[FOM] Re Harvey Friedman's, "Number theorist's interest in bounds" (8 Apr)
Gabriel Stolzenberg
gstolzen at math.bu.edu
Sun Apr 9 19:54:11 EDT 2006
Harvey, I can't respond to this until I know what your number
theorist means by "an effective algorithm." If he means one thing,
he agrees with me. If he means what you say he does at the end of
your message, then I find his remarks puzzling and would need to ask
him a few more questions.
For now, I need to know whether he uses the word "effective"
according to its standard English meaning or the way that it
sometimes is used by classical mathematicians, as in an oxymoron
like "effectively computable."
Harvey's message follows.
_________________________________________________________________
> I just received a response from one of the three unnamed number
> theorists.
> "Some "effectivity" results are more interesting than others.
> Here's one that I consider interesting. I don't speak for anybody
> else, but I would expect that many other people would find it
> interesting too.
> An effective version of Faltings' theorem that contained a bound on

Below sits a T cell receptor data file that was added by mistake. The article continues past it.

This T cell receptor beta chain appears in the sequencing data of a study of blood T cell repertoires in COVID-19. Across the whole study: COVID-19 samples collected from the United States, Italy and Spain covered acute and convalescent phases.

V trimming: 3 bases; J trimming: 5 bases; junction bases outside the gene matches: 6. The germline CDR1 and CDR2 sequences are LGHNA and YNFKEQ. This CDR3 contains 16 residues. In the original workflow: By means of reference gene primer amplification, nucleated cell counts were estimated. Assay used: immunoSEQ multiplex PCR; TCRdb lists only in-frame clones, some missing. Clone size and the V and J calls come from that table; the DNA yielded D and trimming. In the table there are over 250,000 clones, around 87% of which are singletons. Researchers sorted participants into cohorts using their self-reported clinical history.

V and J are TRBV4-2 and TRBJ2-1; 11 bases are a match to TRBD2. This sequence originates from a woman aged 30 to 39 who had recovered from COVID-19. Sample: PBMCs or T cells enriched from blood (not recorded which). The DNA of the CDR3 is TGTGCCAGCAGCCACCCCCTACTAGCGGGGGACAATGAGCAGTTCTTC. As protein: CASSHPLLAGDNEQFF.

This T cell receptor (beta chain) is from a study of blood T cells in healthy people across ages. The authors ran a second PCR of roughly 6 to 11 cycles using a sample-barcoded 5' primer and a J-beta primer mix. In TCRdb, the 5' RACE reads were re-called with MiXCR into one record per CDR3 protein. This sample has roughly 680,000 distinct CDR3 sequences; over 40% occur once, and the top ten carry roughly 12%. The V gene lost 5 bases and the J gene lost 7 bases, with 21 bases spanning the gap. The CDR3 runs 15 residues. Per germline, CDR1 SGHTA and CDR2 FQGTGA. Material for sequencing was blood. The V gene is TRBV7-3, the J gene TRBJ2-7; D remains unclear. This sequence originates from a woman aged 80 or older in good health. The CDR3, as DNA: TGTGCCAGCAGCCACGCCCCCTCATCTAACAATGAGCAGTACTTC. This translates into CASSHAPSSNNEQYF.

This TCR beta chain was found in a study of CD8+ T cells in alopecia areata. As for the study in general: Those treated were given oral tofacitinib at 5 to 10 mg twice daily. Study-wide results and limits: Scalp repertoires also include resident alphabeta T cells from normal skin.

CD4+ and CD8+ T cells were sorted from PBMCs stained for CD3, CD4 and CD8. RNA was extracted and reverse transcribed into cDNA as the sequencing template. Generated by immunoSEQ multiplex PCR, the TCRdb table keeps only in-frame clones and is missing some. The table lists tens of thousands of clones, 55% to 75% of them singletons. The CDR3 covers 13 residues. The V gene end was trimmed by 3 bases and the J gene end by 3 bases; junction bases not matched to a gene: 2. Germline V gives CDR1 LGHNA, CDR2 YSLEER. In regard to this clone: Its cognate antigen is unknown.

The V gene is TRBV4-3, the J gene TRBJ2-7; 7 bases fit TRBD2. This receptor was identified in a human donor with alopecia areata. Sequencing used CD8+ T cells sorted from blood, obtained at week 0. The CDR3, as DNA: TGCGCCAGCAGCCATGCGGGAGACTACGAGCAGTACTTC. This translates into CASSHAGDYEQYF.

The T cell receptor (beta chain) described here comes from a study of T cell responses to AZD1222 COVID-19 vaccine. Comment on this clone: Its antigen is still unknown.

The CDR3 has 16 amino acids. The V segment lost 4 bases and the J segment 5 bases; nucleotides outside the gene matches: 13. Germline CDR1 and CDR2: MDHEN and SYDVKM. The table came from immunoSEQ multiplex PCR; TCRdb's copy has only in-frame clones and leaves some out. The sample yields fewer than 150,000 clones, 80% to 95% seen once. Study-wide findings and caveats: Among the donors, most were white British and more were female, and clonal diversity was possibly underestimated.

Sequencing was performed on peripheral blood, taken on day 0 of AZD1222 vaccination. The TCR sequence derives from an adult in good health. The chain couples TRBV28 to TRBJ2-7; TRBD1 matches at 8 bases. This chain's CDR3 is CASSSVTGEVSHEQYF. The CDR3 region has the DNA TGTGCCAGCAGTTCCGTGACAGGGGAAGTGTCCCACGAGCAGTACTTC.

> the height (size of numerators and denominators) of the solutions
> would give us an effective algorithm for finding all rational
> points. That is a fundamental problem, and I would consider such a
> thing very worthwhile.
> On the other hand, an effective version of Faltings' theorem that
> only provided a bound on the number of rational points would be less
> interesting, because it would not (by itself) give us such an
> algorithm. But such an effective version might still be interesting:
> for example if that bound depended only on the genus of the curve,
> that would be new and important information."
> *************************************
> The situation in the second paragraph above is precisely the situation
> of a Pi03 sentence with a classical proof that is made constructive and
> in fact into a Pi01 sentence.
_________________________________________________________________________
Finally, the quotes from Alan Baker's book (in the second part of
your "Number theorists' interests in bounds") seem, on a superficial
reading, to mostly confirm what I have been saying. But I wouldn't
dare to draw any firm conclusion without talking with him about it.
Probably more than once. (I knew Alan a long time ago and have some
fond memories.)
Of course, I assume that, when you read these quotes, you see them
exactly the opposite of the way I do. Again, I think that, to resolve
this, we'll have to ask Baker some questions about his use of language.
With best regards,
Gabriel
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